I. Implant Restorations – Full Arch with Implants
A. Restoration with Fixed Bridgework
Dr. Brånemark’s original research restored full edentulous (no teeth) arches to bicuspid occlusion. About 4 to 6 implants were placed in the anterior (front) region of the mouth. On the lower arch, the anterior region is the best area to place implants; and almost anyone can be a candidate for implants in this area. The posterior (back) region may present a problem placing implants depending upon the location of the inferior alveolar nerve. Very few patients are comfortable with a lower denture because the muscles of the tongue and cheek continually lift up the denture. Implants for the lower arch are a godsend for these patients. The early cases were mostly done in this area according to Dr. Brånemark’s recommendations.
When there is enough bone (or enough bone can be created), implants can give extra support to fixed bridgework, and the bridgework can be placed in sections for easy management in the event of breakage or loosening. Whenever possible, the screw holes are made accessible for this reason.
Full arch restorations can also be accomplished with a fixed anterior bridge and a posterior precision attachment partial denture. A precision attachment case on implants is much better than an overdenture on implants for several reasons:
B. Restoration with Fixed Bridgework/Removable Precision Attachment Partial Denture
Implants can also be used to create fixed bridgework in the front that can support a posterior precision attachment case to replace the back teeth.
A precision attachment case on implants offers these advantages:
- Less Surgery is Required. As few as three implants can restore an entire arch of teeth. More implants are required to create an entire arch of fixed bridgework
- Patients can Bite into Anything. Patients have a solid fixed front bridge that enables them to bite into any food. There are no front-back tipping forces as there may be with an implant overdenture.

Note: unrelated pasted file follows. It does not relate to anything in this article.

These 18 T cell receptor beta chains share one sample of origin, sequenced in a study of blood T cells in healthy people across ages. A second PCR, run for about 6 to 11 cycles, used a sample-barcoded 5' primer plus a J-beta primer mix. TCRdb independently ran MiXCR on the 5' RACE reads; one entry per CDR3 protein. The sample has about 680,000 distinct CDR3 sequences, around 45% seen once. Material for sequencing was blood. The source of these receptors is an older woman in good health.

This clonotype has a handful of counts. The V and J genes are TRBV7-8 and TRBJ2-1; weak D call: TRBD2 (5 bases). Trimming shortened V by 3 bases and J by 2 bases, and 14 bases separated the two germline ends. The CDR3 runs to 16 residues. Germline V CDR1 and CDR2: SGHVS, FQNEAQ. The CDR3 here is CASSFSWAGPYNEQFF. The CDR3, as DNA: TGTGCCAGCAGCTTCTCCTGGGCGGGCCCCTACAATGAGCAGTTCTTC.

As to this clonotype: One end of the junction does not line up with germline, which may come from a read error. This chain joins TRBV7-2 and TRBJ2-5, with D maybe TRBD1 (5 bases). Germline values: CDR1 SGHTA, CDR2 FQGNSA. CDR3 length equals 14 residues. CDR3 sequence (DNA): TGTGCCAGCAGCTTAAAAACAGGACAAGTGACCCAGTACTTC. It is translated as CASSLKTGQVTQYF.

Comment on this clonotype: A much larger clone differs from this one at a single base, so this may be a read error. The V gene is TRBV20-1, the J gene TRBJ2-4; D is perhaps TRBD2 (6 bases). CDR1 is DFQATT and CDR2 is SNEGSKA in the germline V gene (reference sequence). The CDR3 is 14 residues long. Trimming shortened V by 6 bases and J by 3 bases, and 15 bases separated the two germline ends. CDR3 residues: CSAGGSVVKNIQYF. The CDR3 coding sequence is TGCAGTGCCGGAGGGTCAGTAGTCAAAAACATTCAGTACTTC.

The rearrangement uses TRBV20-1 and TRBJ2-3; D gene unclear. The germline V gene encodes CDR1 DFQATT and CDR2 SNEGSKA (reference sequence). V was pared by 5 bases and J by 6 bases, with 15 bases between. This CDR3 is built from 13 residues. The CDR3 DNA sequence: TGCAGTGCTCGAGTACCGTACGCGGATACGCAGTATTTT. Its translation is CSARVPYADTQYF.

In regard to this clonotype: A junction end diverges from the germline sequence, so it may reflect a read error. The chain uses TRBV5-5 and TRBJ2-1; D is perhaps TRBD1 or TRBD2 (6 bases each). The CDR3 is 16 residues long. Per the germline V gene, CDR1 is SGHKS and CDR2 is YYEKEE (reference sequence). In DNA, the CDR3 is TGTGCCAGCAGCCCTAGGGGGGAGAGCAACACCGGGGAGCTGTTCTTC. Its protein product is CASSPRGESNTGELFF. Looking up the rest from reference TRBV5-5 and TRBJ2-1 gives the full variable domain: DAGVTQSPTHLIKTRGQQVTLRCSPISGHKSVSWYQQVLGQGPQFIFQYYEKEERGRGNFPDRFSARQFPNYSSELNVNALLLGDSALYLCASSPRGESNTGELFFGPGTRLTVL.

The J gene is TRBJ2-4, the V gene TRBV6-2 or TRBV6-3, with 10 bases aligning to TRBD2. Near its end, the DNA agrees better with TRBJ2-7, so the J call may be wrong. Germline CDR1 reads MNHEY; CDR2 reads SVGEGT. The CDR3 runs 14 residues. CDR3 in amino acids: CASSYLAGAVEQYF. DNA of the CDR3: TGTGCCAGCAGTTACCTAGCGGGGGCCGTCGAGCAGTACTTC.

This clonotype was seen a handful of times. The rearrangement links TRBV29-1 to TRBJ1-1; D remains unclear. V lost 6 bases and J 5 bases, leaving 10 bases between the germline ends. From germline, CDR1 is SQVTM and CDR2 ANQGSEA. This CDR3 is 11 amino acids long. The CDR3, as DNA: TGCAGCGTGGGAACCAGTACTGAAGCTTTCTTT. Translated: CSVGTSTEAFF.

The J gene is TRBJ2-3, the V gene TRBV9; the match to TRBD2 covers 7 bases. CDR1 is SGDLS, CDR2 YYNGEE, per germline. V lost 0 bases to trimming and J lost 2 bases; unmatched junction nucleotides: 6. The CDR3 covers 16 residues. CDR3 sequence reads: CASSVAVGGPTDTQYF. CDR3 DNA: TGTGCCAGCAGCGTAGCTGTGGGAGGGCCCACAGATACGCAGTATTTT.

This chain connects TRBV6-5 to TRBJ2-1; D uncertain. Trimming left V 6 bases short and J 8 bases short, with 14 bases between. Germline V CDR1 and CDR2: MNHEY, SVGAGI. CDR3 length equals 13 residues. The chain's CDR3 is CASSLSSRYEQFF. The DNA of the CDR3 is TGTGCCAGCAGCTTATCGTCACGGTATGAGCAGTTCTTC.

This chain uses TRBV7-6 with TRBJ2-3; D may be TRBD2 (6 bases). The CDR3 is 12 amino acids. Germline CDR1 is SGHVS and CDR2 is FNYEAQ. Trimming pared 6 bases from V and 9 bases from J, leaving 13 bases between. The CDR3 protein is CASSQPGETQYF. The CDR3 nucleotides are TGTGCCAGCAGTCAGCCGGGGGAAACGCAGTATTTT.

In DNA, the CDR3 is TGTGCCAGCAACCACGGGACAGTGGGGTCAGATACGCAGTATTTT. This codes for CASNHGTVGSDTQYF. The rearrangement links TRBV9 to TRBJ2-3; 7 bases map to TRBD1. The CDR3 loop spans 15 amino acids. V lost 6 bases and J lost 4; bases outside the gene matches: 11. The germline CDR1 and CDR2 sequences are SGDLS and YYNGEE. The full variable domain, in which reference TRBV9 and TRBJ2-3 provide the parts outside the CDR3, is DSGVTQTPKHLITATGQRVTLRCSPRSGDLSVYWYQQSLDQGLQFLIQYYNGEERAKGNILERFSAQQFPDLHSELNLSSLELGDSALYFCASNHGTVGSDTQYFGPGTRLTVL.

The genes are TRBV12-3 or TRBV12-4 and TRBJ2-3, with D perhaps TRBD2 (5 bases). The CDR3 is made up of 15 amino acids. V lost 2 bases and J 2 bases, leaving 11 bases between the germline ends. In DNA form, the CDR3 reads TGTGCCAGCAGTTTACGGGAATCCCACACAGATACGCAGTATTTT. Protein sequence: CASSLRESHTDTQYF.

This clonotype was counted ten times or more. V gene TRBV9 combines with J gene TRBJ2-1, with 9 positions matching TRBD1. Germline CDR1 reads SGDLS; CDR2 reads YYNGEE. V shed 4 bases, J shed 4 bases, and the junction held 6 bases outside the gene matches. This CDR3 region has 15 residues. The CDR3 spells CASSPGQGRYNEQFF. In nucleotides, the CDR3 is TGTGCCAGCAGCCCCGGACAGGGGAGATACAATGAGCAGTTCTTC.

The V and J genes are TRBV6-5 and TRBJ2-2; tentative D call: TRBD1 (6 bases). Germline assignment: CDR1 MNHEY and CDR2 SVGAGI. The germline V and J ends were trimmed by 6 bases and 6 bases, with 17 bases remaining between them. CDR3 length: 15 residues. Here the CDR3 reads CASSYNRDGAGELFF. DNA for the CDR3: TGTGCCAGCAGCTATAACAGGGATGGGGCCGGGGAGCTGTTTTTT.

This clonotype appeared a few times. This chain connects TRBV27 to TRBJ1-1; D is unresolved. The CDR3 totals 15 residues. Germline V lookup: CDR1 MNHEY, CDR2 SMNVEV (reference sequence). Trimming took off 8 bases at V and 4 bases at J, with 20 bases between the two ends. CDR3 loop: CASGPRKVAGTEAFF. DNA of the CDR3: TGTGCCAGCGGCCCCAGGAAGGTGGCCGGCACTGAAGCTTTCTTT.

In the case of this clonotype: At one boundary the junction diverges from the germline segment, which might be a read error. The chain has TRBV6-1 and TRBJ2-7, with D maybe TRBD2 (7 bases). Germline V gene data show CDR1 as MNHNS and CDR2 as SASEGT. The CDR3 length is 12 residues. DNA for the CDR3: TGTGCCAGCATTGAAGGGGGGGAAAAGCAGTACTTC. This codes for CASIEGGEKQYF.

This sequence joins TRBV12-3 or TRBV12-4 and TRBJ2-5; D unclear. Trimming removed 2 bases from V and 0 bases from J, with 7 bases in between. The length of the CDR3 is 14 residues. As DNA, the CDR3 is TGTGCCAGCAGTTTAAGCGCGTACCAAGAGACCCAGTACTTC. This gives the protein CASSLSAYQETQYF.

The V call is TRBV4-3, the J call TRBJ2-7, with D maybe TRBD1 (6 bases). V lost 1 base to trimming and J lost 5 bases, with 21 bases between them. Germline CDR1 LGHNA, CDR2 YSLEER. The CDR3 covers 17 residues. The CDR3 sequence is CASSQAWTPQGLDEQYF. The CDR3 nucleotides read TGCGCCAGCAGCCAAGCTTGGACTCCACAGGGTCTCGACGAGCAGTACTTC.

- Increased Sense of Well-Being. The front teeth do not come out, contributing to the patient’s sense of well-being and self-esteem. The back removable bridge is comfortable and is only removed during hygiene.
- Less Coverage of Edentulous Tissues. The removable bridge covers far less of the palate than an overdenture. As a result, the removable bridge does not interfere with speech or cover taste buds in the front of the palate.
II. Restoration of Partial Arch with Implants
Implants can be used to restore areas of an arch where fixed bridgework on natural teeth is not possible or a poor investment in terms of longevity.
In this case (completed in 2004), fixed bridgework was created on natural teeth in the front after periodontal surgery. Two implant-retained fixed bridges were made to replace the back teeth
III. Restoration of Single Teeth with Implants.
The amount of bone and soft tissue are critical factors in the decision to place single tooth implants. The teeth surrounding the edentulous space must be in good condition–with few fillings and no periodontal bone loss. When the adjacent teeth are in good condition, the placement of a single tooth implant will prevent the need for drilling on teeth. However, if the adjacent teeth have large fillings that will require or already have crowns, it does not make sense to place single tooth implants. More predictable results can be obtained with conventional bridgework. Unlike a single tooth implant, bridgework can compensate for periodontal bone loss for the entire area, distribute the forces more evenly on the periodontal foundation, improve hygiene and prevent future.